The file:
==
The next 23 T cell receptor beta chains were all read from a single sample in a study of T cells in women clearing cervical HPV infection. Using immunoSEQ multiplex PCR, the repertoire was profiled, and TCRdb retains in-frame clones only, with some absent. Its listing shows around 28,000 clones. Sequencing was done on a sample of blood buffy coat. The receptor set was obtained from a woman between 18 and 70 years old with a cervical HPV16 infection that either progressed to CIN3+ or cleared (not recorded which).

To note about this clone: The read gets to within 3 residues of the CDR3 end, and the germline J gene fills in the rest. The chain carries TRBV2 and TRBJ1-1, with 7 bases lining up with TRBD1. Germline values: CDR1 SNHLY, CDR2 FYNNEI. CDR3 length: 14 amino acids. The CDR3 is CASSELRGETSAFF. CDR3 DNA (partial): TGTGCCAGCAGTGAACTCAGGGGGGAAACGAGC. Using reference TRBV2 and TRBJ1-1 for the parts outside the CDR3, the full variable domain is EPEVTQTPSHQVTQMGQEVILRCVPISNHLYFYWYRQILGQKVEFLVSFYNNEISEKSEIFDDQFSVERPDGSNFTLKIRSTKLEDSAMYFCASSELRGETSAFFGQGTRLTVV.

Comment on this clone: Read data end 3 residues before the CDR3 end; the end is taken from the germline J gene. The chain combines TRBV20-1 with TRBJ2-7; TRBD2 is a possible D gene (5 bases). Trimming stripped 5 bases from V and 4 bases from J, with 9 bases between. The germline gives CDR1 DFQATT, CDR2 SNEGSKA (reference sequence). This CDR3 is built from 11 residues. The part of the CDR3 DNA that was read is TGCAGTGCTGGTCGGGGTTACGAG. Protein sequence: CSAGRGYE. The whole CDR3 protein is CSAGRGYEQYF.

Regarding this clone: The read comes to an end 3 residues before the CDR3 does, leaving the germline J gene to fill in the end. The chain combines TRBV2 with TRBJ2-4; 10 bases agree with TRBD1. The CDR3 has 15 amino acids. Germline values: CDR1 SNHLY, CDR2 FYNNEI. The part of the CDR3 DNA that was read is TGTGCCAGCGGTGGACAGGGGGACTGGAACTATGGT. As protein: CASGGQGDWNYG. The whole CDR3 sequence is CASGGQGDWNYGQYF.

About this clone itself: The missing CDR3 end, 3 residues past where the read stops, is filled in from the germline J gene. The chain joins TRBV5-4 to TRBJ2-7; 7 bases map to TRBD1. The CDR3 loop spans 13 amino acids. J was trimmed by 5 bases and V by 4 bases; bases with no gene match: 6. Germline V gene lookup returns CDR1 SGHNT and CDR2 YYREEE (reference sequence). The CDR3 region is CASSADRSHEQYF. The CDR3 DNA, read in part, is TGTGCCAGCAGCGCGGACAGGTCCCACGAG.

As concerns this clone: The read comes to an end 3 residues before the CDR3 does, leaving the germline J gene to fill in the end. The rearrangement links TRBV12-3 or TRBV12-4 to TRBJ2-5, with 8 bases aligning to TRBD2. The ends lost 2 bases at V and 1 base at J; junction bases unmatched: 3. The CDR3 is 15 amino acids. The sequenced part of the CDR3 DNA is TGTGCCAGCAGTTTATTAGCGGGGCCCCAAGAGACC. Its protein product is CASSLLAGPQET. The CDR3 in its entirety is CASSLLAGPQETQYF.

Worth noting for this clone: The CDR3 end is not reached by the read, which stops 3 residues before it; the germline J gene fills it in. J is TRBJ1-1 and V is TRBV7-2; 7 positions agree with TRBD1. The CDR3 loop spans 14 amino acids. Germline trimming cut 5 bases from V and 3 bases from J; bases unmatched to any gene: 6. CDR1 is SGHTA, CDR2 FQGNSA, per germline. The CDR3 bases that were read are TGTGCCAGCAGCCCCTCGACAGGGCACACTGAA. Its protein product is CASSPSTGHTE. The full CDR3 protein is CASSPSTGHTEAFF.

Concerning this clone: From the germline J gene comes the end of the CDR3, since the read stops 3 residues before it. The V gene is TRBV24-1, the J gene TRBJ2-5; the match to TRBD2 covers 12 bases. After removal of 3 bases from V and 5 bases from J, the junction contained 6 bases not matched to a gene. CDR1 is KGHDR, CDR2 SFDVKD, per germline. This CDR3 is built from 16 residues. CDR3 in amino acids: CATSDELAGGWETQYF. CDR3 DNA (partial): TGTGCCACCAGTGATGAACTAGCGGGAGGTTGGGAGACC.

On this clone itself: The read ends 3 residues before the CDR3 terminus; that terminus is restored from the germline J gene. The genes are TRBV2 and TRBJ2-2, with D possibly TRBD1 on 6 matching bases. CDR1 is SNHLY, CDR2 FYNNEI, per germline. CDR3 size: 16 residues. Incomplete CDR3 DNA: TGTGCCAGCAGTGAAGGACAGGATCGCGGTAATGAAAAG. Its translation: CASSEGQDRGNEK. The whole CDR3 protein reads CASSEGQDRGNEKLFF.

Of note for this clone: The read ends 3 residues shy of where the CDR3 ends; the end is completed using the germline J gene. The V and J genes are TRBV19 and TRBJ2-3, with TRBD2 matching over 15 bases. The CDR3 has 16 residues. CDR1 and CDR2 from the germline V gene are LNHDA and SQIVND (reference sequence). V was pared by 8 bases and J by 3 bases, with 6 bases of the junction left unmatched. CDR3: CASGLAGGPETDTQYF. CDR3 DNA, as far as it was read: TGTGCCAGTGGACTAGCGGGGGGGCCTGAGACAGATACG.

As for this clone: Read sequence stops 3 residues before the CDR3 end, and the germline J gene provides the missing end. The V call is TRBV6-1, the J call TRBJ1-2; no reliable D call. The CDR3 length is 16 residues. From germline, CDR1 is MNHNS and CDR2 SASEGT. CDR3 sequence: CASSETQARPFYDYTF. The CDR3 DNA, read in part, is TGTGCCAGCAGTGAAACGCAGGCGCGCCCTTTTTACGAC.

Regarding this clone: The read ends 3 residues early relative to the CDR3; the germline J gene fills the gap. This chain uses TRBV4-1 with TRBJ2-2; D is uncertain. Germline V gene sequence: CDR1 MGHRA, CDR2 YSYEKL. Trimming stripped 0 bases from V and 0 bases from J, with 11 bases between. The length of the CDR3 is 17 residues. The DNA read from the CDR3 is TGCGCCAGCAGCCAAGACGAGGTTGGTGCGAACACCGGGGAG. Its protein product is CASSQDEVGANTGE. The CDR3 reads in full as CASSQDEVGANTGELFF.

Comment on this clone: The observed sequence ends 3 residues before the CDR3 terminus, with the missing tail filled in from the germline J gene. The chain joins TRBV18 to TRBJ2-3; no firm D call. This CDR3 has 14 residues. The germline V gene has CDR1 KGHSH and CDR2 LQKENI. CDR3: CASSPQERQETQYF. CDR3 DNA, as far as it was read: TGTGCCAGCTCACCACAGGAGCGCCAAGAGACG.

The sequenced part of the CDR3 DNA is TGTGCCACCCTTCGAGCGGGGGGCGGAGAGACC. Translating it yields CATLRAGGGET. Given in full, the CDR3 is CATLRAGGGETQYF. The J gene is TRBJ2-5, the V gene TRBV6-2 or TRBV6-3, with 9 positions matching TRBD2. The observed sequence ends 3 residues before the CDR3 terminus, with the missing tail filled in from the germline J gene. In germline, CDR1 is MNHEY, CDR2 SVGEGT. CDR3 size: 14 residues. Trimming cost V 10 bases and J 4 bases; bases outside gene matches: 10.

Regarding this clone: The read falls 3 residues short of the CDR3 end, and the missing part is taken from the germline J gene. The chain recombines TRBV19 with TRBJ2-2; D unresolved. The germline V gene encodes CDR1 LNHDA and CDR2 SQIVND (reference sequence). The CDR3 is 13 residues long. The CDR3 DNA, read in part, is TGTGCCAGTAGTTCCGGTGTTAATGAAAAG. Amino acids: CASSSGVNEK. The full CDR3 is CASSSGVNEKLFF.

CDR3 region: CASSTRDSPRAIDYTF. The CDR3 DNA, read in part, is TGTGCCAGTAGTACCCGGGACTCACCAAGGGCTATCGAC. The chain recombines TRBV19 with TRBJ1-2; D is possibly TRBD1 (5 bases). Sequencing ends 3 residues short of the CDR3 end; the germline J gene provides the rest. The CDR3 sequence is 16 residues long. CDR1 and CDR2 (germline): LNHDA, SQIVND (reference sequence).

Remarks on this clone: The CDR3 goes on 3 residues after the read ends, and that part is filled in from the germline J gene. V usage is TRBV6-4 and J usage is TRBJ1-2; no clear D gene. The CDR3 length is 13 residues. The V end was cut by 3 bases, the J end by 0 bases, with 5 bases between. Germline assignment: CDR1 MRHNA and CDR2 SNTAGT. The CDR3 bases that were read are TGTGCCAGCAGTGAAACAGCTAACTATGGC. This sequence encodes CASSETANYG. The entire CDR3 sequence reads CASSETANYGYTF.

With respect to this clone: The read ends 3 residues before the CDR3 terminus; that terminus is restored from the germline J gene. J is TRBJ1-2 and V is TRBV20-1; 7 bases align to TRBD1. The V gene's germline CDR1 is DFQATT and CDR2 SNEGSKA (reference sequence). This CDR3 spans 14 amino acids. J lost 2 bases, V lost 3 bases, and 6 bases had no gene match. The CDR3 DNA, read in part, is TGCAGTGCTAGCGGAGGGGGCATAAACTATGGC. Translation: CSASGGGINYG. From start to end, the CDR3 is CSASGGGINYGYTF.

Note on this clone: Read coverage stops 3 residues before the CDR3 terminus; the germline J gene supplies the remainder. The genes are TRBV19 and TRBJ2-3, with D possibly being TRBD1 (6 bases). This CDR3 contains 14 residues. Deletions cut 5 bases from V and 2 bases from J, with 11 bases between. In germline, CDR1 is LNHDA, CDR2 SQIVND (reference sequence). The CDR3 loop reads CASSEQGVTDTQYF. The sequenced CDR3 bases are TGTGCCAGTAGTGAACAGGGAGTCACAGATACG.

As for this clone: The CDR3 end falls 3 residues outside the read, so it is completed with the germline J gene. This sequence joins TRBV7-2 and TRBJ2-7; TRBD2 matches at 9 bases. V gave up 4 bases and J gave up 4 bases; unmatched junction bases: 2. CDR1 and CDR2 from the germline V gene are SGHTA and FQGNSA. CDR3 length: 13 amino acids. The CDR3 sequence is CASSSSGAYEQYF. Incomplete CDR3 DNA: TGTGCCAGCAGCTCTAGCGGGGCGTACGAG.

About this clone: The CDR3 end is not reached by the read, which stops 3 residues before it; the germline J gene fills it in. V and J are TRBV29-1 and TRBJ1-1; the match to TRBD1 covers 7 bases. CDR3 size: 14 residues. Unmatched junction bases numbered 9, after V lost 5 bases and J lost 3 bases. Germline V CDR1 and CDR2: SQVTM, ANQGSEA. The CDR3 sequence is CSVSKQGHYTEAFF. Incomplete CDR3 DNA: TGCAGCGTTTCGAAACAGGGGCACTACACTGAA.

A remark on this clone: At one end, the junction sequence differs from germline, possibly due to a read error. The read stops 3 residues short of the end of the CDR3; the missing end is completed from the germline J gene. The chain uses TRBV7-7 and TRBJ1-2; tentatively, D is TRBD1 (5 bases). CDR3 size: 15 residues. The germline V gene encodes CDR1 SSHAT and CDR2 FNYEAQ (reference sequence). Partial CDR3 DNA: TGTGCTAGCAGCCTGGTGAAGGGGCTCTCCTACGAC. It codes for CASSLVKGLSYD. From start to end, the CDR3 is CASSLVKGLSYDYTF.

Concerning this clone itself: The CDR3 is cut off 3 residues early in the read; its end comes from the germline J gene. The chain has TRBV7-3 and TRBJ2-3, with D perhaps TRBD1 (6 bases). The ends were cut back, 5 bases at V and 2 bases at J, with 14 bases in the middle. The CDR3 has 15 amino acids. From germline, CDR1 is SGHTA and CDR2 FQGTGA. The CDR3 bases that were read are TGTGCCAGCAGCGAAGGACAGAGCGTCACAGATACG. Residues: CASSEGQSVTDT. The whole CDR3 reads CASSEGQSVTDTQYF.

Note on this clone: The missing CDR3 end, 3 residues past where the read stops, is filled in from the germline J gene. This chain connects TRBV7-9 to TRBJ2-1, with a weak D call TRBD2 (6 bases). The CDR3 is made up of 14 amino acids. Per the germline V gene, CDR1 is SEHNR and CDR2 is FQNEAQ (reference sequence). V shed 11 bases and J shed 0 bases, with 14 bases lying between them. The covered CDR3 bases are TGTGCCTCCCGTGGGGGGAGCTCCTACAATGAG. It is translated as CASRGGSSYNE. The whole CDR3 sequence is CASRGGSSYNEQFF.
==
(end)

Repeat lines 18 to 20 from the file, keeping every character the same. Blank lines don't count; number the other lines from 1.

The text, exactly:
With respect to this clone: The read ends 3 residues before the CDR3 terminus; that terminus is restored from the germline J gene. J is TRBJ1-2 and V is TRBV20-1; 7 bases align to TRBD1. The V gene's germline CDR1 is DFQATT and CDR2 SNEGSKA (reference sequence). This CDR3 spans 14 amino acids. J lost 2 bases, V lost 3 bases, and 6 bases had no gene match. The CDR3 DNA, read in part, is TGCAGTGCTAGCGGAGGGGGCATAAACTATGGC. Translation: CSASGGGINYG. From start to end, the CDR3 is CSASGGGINYGYTF.

Note on this clone: Read coverage stops 3 residues before the CDR3 terminus; the germline J gene supplies the remainder. The genes are TRBV19 and TRBJ2-3, with D possibly being TRBD1 (6 bases). This CDR3 contains 14 residues. Deletions cut 5 bases from V and 2 bases from J, with 11 bases between. In germline, CDR1 is LNHDA, CDR2 SQIVND (reference sequence). The CDR3 loop reads CASSEQGVTDTQYF. The sequenced CDR3 bases are TGTGCCAGTAGTGAACAGGGAGTCACAGATACG.

As for this clone: The CDR3 end falls 3 residues outside the read, so it is completed with the germline J gene. This sequence joins TRBV7-2 and TRBJ2-7; TRBD2 matches at 9 bases. V gave up 4 bases and J gave up 4 bases; unmatched junction bases: 2. CDR1 and CDR2 from the germline V gene are SGHTA and FQGNSA. CDR3 length: 13 amino acids. The CDR3 sequence is CASSSSGAYEQYF. Incomplete CDR3 DNA: TGTGCCAGCAGCTCTAGCGGGGCGTACGAG.